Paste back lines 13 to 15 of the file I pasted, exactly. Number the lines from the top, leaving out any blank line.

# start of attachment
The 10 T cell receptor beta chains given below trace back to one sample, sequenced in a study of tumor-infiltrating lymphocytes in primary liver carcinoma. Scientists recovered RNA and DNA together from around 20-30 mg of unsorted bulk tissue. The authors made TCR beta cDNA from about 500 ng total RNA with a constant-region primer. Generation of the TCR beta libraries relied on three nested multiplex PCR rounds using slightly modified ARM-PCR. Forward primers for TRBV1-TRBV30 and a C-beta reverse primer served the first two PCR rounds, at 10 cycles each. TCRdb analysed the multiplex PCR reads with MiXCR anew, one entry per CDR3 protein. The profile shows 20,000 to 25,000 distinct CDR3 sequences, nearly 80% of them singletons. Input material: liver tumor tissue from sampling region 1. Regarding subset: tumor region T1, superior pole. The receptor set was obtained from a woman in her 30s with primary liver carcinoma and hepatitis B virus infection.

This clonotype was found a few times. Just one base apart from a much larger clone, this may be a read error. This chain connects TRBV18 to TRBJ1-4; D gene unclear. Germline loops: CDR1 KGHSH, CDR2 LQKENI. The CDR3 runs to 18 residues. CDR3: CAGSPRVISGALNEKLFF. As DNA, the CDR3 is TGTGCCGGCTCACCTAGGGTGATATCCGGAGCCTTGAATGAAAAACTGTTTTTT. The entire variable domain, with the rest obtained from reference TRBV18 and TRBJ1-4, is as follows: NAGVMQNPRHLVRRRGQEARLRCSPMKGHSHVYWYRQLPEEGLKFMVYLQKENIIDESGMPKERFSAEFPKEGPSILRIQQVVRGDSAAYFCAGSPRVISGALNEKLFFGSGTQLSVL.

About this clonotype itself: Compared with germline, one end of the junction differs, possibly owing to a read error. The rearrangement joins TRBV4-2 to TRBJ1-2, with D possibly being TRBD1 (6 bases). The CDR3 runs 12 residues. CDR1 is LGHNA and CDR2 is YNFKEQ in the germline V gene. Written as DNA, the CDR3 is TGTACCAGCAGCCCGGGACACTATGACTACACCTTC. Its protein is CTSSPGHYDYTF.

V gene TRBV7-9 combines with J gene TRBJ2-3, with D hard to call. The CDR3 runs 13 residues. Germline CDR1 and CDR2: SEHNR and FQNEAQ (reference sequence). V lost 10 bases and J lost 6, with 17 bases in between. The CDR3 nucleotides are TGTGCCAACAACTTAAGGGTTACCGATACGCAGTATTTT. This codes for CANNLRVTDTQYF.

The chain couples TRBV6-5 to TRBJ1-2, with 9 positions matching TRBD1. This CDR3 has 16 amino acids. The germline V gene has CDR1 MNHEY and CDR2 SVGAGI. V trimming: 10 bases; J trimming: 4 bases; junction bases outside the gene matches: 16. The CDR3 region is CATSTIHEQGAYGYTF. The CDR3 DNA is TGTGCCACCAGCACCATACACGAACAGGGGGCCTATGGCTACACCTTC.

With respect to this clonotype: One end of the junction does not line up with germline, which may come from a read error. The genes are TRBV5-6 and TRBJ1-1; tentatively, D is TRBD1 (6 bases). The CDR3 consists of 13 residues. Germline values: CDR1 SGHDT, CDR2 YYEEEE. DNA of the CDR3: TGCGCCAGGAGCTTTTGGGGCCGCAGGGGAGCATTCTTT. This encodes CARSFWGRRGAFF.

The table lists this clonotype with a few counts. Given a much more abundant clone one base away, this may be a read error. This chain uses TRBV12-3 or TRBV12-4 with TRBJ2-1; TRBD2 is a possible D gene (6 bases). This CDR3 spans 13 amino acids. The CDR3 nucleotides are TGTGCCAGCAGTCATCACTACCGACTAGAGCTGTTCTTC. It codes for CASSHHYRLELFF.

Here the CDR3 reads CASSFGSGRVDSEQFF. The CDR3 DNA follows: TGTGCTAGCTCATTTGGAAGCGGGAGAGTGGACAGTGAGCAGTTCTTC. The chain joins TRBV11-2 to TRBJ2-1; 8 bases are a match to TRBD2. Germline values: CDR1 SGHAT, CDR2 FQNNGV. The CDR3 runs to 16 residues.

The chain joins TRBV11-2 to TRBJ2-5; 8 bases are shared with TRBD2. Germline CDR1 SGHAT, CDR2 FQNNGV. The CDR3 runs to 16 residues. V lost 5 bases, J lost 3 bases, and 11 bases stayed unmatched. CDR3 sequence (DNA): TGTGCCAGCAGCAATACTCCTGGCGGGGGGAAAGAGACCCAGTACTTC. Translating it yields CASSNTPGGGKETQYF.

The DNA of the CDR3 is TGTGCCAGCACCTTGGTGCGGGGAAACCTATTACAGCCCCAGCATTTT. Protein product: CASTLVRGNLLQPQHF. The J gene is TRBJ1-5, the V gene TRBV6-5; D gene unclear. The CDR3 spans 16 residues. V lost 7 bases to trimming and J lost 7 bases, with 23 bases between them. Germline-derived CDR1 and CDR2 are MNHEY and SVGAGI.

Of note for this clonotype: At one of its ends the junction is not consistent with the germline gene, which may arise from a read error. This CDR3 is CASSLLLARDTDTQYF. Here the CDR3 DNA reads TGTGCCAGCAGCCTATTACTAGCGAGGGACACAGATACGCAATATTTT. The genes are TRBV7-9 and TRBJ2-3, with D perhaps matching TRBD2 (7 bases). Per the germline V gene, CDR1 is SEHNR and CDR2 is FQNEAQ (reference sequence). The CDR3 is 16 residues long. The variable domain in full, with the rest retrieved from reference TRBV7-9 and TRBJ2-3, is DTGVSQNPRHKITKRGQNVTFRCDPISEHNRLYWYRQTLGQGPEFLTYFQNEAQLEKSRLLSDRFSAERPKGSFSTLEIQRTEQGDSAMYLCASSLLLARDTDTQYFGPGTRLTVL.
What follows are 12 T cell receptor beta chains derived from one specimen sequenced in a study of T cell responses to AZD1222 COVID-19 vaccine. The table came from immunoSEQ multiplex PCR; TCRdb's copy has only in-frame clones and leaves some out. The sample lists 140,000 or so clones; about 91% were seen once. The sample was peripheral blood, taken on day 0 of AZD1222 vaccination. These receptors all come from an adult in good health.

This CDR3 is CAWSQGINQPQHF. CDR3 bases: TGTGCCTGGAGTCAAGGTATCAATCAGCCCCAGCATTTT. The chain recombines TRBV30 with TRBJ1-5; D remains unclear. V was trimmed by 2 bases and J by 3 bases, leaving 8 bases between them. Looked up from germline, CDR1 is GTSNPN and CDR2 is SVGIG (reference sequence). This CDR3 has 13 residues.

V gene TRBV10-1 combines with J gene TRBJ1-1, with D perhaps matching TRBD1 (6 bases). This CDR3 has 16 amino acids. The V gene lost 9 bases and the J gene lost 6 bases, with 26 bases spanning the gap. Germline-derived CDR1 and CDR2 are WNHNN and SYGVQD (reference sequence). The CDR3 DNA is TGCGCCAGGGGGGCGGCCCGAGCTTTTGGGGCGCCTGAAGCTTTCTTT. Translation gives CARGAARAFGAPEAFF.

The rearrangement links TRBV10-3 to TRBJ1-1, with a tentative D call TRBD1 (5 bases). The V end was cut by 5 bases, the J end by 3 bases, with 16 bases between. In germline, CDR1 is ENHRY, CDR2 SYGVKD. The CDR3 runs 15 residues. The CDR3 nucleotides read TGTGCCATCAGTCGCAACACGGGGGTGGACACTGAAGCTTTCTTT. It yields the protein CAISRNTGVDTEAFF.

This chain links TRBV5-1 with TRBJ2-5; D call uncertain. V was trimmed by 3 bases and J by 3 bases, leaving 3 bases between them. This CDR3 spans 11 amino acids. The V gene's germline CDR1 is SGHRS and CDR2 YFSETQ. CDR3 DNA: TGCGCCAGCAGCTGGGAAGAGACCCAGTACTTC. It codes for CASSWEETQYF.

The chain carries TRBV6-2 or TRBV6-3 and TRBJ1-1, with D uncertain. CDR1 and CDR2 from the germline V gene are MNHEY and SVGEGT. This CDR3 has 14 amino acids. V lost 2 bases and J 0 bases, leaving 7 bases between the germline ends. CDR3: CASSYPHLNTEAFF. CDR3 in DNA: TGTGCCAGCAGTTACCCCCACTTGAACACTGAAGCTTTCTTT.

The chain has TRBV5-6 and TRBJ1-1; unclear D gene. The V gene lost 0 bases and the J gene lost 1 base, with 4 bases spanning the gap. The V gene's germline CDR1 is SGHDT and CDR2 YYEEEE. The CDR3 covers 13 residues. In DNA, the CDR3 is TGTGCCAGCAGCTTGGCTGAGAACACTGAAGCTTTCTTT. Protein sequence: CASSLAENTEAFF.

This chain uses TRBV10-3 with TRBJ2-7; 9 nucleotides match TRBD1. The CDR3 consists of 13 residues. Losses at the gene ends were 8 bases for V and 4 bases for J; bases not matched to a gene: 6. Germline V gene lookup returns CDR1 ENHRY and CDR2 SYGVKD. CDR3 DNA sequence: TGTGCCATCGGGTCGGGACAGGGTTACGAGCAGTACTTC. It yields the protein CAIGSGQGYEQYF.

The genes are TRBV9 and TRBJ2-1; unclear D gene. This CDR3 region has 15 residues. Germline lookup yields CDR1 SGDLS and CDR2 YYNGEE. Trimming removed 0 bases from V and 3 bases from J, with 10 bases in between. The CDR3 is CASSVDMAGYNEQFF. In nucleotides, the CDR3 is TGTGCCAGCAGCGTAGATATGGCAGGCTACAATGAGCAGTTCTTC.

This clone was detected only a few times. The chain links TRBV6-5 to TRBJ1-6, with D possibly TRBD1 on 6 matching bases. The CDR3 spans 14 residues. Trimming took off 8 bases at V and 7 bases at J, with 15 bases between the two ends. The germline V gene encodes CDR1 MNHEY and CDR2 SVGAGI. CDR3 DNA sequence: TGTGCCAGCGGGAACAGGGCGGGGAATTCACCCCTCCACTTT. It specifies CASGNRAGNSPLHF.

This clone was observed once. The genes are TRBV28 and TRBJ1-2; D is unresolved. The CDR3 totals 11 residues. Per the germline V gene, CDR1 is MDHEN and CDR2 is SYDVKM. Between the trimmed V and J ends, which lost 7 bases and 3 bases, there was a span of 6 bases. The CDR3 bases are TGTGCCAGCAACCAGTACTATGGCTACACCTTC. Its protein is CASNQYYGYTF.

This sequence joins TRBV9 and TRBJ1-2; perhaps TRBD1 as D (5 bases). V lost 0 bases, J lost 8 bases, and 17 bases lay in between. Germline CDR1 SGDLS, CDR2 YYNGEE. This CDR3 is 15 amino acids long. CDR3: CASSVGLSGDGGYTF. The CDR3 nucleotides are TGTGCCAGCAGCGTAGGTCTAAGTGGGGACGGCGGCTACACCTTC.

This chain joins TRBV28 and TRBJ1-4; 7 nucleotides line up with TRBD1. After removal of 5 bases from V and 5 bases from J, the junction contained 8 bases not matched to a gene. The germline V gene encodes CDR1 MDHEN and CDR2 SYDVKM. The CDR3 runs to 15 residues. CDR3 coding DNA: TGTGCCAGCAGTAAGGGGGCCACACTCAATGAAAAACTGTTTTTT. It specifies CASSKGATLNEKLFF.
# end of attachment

This CDR3 is CAWSQGINQPQHF. CDR3 bases: TGTGCCTGGAGTCAAGGTATCAATCAGCCCCAGCATTTT. The chain recombines TRBV30 with TRBJ1-5; D remains unclear. V was trimmed by 2 bases and J by 3 bases, leaving 8 bases between them. Looked up from germline, CDR1 is GTSNPN and CDR2 is SVGIG (reference sequence). This CDR3 has 13 residues.

V gene TRBV10-1 combines with J gene TRBJ1-1, with D perhaps matching TRBD1 (6 bases). This CDR3 has 16 amino acids. The V gene lost 9 bases and the J gene lost 6 bases, with 26 bases spanning the gap. Germline-derived CDR1 and CDR2 are WNHNN and SYGVQD (reference sequence). The CDR3 DNA is TGCGCCAGGGGGGCGGCCCGAGCTTTTGGGGCGCCTGAAGCTTTCTTT. Translation gives CARGAARAFGAPEAFF.

The rearrangement links TRBV10-3 to TRBJ1-1, with a tentative D call TRBD1 (5 bases). The V end was cut by 5 bases, the J end by 3 bases, with 16 bases between. In germline, CDR1 is ENHRY, CDR2 SYGVKD. The CDR3 runs 15 residues. The CDR3 nucleotides read TGTGCCATCAGTCGCAACACGGGGGTGGACACTGAAGCTTTCTTT. It yields the protein CAISRNTGVDTEAFF.